My Wonderful HTML Email Workflow

A potent combination of MDX and MJML


If you've ever tried to build an HTML email from scratch, you know that it's a gnarly adventure. 😬

It feels quite a bit like taking a trip back in time. Email clients don't support modern luxuries like CSS Grid, or even Flexbox. Instead, we need to resort to using HTML <table> tags. Plus, there are dozens of email clients, each with their own quirks and idiosyncracies.

When I first started my newsletter, I naively tried to build my own HTML emails from scratch. Even after a bunch of research and testing, I would still regularly hear from folks who'd tell me that my email doesn't render properly for them.

So, I tore it all down and built a new system from scratch. I had a pretty hefty wishlist for this new system:

  • Emails should be fully compatible with all popular email clients, and I shouldn't have to do any manual testing.
  • I shouldn't have to write a single <table> tag by hand. I should be able to work at a higher level of abstraction, letting tools generate the raw HTML for me.
  • For composing individual emails, I should be able to write in a Markdown-like syntax. It should feel like editing a word document, not creating an HTML file.
  • I should be able to create my own custom components, and reuse them across different emails, like in any React app.
  • Each email should also produce a web version, at a unique URL. Each newsletter sent should automatically have a “View on Web” link dynamically inserted, linking to the web version.

I'm happy to say, I met all of these goals! Writing new emails is as easy as writing new blog posts. I jot down some Markdown, include some handy custom React components, and copy/paste the resulting HTML into my newsletter tool. No muss, no fuss.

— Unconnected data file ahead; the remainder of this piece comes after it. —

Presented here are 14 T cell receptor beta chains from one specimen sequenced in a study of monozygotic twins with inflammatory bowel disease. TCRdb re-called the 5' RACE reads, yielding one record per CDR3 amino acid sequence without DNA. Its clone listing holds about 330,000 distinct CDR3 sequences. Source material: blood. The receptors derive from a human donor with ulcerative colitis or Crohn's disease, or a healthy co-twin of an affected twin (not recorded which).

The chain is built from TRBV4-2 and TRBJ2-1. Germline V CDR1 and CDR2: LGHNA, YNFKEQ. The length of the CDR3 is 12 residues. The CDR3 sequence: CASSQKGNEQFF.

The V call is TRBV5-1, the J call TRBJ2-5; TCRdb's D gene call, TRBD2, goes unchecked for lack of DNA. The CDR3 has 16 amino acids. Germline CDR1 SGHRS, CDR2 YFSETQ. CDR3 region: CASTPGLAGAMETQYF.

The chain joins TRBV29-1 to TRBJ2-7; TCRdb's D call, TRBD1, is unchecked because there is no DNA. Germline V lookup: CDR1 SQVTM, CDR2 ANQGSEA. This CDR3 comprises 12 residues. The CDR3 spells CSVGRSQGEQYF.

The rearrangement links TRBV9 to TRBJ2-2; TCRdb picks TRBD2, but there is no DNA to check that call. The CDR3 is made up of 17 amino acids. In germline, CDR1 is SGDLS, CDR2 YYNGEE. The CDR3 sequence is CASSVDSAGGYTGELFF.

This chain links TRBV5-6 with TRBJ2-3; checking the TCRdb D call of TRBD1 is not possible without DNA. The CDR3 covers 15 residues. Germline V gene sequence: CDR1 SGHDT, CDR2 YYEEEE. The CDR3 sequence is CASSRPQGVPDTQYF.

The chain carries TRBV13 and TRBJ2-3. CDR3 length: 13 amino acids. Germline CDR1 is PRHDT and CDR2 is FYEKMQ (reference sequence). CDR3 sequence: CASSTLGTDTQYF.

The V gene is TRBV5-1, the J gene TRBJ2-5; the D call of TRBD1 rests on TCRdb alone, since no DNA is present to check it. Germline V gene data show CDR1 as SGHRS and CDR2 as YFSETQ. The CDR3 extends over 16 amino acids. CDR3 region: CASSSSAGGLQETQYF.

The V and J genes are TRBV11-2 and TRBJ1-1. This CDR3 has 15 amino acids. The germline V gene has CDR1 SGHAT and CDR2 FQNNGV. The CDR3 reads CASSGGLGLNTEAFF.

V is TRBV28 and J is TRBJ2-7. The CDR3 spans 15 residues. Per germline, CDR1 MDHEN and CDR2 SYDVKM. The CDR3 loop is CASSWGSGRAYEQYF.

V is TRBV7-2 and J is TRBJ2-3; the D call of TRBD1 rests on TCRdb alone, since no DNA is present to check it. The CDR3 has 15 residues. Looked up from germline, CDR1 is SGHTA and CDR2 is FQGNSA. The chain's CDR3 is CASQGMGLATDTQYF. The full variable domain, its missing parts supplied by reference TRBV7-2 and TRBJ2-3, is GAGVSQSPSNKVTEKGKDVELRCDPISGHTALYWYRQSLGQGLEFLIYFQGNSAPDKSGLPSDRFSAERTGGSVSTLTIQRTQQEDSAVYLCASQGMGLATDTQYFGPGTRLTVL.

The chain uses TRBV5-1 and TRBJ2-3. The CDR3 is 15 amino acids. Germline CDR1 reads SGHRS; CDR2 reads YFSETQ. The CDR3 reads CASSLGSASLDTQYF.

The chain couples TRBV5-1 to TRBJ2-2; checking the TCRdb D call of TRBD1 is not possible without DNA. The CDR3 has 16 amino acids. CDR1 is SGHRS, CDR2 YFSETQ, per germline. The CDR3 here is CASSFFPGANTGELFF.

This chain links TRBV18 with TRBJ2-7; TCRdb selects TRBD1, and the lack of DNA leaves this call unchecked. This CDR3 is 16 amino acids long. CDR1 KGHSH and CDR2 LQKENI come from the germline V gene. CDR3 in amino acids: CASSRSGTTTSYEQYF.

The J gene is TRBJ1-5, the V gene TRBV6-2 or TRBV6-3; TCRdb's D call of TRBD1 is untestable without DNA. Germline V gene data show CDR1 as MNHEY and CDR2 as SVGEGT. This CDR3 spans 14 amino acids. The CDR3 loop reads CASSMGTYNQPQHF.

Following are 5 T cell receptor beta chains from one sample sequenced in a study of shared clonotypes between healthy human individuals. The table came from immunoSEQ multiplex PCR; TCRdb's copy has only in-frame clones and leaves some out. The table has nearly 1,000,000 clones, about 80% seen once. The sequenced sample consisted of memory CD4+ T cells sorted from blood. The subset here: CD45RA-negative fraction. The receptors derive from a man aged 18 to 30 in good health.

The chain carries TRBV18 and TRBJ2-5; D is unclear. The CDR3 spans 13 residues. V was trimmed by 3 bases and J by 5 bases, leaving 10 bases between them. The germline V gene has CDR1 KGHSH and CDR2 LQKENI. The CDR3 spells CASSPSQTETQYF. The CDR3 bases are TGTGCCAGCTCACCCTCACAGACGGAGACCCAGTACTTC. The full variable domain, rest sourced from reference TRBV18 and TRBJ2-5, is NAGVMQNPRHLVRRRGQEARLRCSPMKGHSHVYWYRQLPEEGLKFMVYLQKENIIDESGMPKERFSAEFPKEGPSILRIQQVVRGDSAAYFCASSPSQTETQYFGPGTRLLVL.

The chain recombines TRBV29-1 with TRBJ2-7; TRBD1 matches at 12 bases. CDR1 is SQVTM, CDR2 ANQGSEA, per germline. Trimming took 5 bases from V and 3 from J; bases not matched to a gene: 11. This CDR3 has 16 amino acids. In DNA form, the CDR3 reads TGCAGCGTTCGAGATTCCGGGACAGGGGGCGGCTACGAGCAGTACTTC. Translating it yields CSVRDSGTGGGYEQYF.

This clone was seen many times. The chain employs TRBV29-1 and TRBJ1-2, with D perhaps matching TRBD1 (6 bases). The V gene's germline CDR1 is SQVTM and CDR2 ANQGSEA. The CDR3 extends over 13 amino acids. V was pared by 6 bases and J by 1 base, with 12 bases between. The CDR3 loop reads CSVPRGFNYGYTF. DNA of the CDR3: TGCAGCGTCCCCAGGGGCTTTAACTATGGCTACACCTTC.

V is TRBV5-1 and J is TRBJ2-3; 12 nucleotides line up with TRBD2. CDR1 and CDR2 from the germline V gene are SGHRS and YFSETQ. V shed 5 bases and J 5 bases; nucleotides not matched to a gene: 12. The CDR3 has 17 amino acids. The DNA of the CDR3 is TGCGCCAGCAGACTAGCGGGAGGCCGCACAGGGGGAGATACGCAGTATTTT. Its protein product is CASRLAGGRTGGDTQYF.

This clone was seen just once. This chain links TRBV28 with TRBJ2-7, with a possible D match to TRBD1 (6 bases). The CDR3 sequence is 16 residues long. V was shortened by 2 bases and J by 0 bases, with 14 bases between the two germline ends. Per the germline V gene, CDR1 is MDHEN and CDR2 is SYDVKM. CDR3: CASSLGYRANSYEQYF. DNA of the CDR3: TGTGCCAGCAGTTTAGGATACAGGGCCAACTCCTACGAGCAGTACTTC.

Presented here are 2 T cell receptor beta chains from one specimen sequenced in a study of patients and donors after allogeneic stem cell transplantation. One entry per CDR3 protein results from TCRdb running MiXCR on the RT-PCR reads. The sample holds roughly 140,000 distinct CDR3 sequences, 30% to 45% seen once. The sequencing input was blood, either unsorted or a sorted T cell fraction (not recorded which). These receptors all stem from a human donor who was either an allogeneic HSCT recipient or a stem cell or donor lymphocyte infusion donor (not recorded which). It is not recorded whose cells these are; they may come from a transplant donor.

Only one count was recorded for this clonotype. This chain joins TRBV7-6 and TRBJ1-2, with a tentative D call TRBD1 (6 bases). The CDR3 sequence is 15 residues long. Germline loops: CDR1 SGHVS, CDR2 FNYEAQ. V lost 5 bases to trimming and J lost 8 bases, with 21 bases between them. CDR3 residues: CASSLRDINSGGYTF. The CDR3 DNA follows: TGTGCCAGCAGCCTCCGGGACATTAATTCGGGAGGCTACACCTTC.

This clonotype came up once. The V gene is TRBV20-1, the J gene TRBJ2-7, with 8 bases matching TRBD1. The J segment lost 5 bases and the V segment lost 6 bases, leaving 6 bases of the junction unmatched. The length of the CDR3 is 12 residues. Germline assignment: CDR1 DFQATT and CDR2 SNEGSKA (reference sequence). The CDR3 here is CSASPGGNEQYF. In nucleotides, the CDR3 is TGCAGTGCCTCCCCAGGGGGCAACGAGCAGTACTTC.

Want to check out the resulting email? You can view a recent newsletter issue.

Let's talk about how it works.

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Introducing MJML

MJML is a responsive email framework from Mailjet. It essentially provides a layer of abstraction over raw HTML.

The idea is that the folks on the MJML team have done the painstaking work of figuring out all of the quirks across dozens of email clients, and they've baked all of the fixes and adjustments in. As long as you follow the MJML conventions, your email should render properly across all email clients.

Here's an example of an MJML email:


When it's compiled, it produces a big chunk of client-friendly HTML:


The true output from that example email is much longer, over 100 lines of code. If you're curious, you can view the full thing using MJML's live REPL.

A full MJML tutorial is beyond the scope of this blog post, but let's go over the basic idea.

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MJML building blocks

The MJML language provides a set of common tags you can use to structure your email.

Each email is a collection of sections, using the <mj-section> tag. Sections can't be nested. Each section is meant to be a distinct visual chunk of the email.

Each section should have one or more columns, using <mj-column>. On a large screen, columns will sit side-by-side, as if in a Flex row. On smaller screens, though, the columns stack vertically. This is the fundamental thing that makes MJML emails “responsive”.

Within the columns, we add our content. There are a ton of MJML tags for various things, like <mj-image>, which renders a stretchy responsive image. It doesn't exactly map onto an <img /> tag — for example, we can add an href attribute, and it'll wrap that image in an anchor tag, linking to the provided URL.

Curiously, all text elements (paragraphs and headings) use the same tag, <mj-text>. You can create headings by applying cosmetic styles as inline attributes, like:


MJML uses a minimal subset of CSS. There's no margin property in MJML. Instead, most elements accept a padding prop, or you can use a spacer element with <mj-spacer> (this isn't as egregious as it might seem!).

There are definitely some gaps in MJML. For example, there's no way in MJML to create lists! Fortunately, there's an escape hatch. With the <mj-raw> tag, you can embed whatever HTML you want: